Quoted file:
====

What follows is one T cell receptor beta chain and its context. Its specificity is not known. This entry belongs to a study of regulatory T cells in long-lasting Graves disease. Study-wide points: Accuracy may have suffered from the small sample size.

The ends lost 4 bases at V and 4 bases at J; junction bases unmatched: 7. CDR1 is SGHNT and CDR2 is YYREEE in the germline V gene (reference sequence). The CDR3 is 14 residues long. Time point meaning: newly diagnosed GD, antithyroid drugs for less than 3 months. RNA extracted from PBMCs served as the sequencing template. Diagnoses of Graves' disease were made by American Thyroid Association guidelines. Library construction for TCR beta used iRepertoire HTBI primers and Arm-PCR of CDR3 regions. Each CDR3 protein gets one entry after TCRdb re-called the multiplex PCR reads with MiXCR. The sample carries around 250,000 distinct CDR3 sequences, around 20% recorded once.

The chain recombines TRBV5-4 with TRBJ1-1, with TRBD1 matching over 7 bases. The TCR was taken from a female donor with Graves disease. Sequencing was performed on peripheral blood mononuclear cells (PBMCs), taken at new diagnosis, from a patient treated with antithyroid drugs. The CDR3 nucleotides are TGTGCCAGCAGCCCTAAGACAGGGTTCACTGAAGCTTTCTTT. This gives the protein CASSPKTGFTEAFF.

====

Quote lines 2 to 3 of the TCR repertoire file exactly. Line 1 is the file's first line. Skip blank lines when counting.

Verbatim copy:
The ends lost 4 bases at V and 4 bases at J; junction bases unmatched: 7. CDR1 is SGHNT and CDR2 is YYREEE in the germline V gene (reference sequence). The CDR3 is 14 residues long. Time point meaning: newly diagnosed GD, antithyroid drugs for less than 3 months. RNA extracted from PBMCs served as the sequencing template. Diagnoses of Graves' disease were made by American Thyroid Association guidelines. Library construction for TCR beta used iRepertoire HTBI primers and Arm-PCR of CDR3 regions. Each CDR3 protein gets one entry after TCRdb re-called the multiplex PCR reads with MiXCR. The sample carries around 250,000 distinct CDR3 sequences, around 20% recorded once.

The chain recombines TRBV5-4 with TRBJ1-1, with TRBD1 matching over 7 bases. The TCR was taken from a female donor with Graves disease. Sequencing was performed on peripheral blood mononuclear cells (PBMCs), taken at new diagnosis, from a patient treated with antithyroid drugs. The CDR3 nucleotides are TGTGCCAGCAGCCCTAAGACAGGGTTCACTGAAGCTTTCTTT. This gives the protein CASSPKTGFTEAFF.